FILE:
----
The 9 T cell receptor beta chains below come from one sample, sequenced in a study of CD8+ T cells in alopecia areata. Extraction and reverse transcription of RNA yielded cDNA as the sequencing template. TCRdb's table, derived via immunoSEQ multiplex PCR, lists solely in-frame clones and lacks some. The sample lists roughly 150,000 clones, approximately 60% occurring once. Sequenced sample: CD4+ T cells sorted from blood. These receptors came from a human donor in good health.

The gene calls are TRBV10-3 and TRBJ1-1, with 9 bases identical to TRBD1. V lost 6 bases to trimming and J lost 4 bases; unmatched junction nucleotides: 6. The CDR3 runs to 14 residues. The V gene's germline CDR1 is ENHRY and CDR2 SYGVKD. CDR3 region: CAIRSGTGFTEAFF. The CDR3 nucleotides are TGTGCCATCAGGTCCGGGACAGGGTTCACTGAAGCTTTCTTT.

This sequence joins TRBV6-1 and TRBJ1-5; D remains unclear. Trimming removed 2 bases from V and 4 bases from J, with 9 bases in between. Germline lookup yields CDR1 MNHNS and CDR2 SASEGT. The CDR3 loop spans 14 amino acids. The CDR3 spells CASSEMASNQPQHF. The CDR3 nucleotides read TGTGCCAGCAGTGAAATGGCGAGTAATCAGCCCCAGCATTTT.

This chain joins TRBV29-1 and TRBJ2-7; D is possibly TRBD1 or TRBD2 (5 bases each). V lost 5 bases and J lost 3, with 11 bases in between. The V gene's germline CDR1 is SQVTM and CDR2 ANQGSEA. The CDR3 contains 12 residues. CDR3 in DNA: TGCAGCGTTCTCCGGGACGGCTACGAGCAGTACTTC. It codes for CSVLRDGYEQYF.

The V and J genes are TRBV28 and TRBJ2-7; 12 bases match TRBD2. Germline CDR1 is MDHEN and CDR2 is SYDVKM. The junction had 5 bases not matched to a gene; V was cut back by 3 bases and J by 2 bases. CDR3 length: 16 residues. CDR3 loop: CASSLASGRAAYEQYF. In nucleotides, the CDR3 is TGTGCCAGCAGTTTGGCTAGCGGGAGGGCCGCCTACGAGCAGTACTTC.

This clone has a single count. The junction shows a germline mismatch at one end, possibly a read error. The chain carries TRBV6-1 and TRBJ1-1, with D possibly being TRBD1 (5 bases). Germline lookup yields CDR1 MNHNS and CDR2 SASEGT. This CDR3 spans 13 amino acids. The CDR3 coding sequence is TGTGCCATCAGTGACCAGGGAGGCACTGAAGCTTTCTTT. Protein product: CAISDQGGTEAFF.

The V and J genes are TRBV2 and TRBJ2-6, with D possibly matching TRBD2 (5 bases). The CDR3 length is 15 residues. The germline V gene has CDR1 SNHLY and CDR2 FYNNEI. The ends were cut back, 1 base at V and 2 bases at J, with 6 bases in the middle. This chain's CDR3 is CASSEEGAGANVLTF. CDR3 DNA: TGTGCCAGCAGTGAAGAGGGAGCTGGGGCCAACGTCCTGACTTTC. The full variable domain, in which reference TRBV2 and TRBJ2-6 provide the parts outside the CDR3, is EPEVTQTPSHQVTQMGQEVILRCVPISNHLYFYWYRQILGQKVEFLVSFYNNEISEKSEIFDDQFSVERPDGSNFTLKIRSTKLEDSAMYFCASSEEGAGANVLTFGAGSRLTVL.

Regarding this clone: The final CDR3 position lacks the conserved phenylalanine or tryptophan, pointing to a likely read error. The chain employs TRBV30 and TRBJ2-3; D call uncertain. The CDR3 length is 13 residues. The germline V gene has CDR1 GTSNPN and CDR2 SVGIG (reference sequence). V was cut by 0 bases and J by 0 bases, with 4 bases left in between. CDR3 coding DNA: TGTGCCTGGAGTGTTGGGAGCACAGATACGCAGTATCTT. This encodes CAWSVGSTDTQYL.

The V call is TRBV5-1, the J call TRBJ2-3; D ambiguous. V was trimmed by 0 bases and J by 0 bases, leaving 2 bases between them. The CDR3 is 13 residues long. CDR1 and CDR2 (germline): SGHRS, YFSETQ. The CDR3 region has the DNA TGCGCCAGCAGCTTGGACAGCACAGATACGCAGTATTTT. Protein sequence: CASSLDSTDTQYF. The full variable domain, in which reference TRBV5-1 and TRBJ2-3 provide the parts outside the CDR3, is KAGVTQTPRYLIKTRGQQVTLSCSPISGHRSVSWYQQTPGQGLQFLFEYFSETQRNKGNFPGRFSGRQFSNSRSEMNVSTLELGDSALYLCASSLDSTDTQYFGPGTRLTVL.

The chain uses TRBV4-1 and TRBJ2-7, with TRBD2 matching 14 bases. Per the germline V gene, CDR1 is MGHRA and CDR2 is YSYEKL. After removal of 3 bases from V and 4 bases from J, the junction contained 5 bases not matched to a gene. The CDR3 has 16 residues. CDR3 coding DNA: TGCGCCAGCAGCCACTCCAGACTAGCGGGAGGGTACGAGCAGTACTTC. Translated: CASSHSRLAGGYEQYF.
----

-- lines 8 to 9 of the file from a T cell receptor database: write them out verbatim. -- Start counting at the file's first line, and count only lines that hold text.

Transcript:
Regarding this clone: The final CDR3 position lacks the conserved phenylalanine or tryptophan, pointing to a likely read error. The chain employs TRBV30 and TRBJ2-3; D call uncertain. The CDR3 length is 13 residues. The germline V gene has CDR1 GTSNPN and CDR2 SVGIG (reference sequence). V was cut by 0 bases and J by 0 bases, with 4 bases left in between. CDR3 coding DNA: TGTGCCTGGAGTGTTGGGAGCACAGATACGCAGTATCTT. This encodes CAWSVGSTDTQYL.

The V call is TRBV5-1, the J call TRBJ2-3; D ambiguous. V was trimmed by 0 bases and J by 0 bases, leaving 2 bases between them. The CDR3 is 13 residues long. CDR1 and CDR2 (germline): SGHRS, YFSETQ. The CDR3 region has the DNA TGCGCCAGCAGCTTGGACAGCACAGATACGCAGTATTTT. Protein sequence: CASSLDSTDTQYF. The full variable domain, in which reference TRBV5-1 and TRBJ2-3 provide the parts outside the CDR3, is KAGVTQTPRYLIKTRGQQVTLSCSPISGHRSVSWYQQTPGQGLQFLFEYFSETQRNKGNFPGRFSGRQFSNSRSEMNVSTLELGDSALYLCASSLDSTDTQYFGPGTRLTVL.